Friday, October 17, 2014

The Final Version

Behind the Story of Threat Multiplication (Part 9, the last.  Really.)

   
Warning:  this post contains spoilers for Certain Hypothetical and Threat Multiplication (though hopefully not for future books in the series) and I recommend reading those books first.
    Also be warned that this shows the ‘sausage-making’ aspect of writing, which some of you may not want to know about.
   

I started in on the rewrite knowing the final chapters needed some serious work.  When I got there, the first order of business was moving Tony’s last chapter right after Kat’s, so you wouldn’t have to wait to see the follow-up to how her fight ended.  So far so good.
    But the end of Tony’s chapter no longer worked, with his bringing Kat back into the compound, because everything inside was resolved by that point.  Lisa’s chapter would be awfully anticlimactic if we’d already seen how it ended.  So I left Tony’s POV as he was making his way back to the FURC, to keep from spoiling the story of what was happening on the inside.
    Moving Lisa’s chapter after Tony’s now meant that it began a bit further back in time, but that wasn’t a problem.  What I then had to do was extend her POV to include Tony’s return, because you really needed to see him bringing Kat back, even if it was from Lisa’s perspective.  And I actually think it worked out better that way, since the last chapter then wrapped up all the storylines together.
   
    Now, I’d started writing this book with the intention that it could stand on its own for people who hadn’t read the first book, but I don’t think I was completely successful.  For one thing, there was the murder mystery subplot.  There were little clues scattered along the way, but even those wouldn’t have helped anyone who hadn’t read Certain Hypothetical.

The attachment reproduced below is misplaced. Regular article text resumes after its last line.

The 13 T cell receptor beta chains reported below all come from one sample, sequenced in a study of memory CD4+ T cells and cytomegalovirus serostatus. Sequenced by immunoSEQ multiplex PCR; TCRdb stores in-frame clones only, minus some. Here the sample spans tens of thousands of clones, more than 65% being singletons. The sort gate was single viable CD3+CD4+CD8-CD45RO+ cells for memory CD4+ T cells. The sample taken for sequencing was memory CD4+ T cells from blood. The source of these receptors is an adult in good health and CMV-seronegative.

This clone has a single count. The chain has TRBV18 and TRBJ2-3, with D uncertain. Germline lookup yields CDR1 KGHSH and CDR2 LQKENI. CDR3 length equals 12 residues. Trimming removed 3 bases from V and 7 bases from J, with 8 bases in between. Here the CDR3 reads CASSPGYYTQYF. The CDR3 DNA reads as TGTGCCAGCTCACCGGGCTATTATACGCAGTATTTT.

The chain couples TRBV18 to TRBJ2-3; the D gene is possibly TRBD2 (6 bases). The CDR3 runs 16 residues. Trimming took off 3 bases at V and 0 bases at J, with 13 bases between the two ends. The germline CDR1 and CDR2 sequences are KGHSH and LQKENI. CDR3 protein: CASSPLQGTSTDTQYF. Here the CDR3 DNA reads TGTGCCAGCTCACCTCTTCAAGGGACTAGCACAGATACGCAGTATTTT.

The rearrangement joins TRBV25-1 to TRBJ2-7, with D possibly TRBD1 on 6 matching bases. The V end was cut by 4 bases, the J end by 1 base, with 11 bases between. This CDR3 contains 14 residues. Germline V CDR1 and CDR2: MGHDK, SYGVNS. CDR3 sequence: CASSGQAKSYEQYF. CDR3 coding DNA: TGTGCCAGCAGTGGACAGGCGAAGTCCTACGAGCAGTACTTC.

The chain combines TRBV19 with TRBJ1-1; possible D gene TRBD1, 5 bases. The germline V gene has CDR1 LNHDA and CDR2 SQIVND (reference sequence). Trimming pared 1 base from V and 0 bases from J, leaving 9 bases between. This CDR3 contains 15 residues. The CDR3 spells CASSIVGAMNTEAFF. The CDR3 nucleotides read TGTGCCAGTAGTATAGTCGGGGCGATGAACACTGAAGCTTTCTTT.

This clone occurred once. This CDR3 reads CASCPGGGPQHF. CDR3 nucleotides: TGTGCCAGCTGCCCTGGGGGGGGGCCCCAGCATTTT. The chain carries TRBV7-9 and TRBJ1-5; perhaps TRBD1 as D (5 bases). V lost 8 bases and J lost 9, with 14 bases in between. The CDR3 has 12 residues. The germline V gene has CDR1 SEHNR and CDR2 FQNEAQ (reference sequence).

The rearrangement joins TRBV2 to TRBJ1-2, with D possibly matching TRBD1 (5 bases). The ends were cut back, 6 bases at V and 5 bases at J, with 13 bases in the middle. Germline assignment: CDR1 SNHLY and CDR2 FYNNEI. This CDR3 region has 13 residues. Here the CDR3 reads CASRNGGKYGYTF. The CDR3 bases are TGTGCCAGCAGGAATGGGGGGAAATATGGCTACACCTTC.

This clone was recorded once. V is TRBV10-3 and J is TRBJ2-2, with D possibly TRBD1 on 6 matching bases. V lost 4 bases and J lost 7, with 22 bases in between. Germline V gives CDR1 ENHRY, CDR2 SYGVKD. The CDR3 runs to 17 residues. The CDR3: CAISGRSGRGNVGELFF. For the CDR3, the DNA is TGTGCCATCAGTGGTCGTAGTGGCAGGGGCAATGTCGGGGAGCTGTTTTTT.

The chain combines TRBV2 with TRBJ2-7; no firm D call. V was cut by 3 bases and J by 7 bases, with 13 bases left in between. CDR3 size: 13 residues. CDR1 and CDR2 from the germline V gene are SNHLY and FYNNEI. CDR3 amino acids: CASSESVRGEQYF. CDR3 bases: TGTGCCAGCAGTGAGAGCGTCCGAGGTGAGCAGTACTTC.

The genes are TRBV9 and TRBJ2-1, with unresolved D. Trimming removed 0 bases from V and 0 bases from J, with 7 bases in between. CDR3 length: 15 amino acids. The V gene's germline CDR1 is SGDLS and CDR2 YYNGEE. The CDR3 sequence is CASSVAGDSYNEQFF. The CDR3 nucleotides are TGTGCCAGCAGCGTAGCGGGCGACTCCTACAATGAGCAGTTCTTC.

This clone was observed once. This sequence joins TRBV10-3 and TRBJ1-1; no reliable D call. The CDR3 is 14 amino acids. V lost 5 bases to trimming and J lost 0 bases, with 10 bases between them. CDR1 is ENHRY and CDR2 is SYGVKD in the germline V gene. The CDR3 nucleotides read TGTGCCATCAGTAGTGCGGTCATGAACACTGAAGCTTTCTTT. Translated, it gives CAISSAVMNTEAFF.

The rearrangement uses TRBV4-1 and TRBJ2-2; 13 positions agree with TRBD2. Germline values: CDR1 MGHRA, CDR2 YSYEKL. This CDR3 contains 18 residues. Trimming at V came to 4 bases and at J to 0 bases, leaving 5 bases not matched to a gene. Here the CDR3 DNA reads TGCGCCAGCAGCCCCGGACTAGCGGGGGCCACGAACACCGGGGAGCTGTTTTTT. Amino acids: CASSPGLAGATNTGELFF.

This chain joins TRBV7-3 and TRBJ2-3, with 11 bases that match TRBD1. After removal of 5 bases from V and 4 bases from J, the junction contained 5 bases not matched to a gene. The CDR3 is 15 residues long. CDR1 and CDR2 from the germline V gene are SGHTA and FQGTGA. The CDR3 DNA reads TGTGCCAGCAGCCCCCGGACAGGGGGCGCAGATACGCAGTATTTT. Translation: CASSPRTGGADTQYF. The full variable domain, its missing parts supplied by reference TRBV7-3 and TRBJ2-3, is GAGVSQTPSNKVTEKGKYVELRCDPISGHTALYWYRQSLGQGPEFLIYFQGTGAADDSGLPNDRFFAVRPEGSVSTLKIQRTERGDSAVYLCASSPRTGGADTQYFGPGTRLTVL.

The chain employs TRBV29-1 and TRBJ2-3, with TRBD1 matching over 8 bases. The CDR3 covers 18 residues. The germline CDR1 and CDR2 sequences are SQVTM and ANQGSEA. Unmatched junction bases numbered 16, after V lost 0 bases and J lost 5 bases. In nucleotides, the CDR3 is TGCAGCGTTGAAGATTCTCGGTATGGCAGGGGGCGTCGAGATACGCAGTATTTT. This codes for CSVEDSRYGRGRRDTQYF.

Another, subtler issue was pointed out to me by some of my first readers, who felt there were too many characters and that it might be a bit confusing.  Not that there were any non-essential characters, but there were a number of new people introduced, and there was barely enough opportunity to establish them.  So I didn’t waste a lot of space re-establishing the characters from the first book.  I just moved forward with the story.
    Everyone still seemed to enjoy it, but it ended up a bit more Empire Strikes Back than I’d hoped.  However good it is, it’s much better appreciated if you read it after the first book.  (Not to mention the fact that reading Threat Multiplication first spoils a bit of Certain Hypothetical.)
    I briefly considered rewriting it, but taking the time to re-establish the returning characters thoroughly would also slow the story down.  And I think I got the pacing pretty much spot on as it is.  So I just accepted that it’s got that second-book-in-a-trilogy syndrome.  (The epilogue, while not a cliffhanger, does plant some seeds for the third in the series.)  However, I did add a little introduction and a description of the returning characters to the front of the book – both as a reminder for those who have read Certain Hypothetical and as an aid to those who haven’t.
    Writing this book was also a good learning experience that would serve me well as I then turned to writing book 2 of the Watchbearers series.  Based on readers’ reactions so far, it stands on its own better, despite being much more of a sequel than this book.

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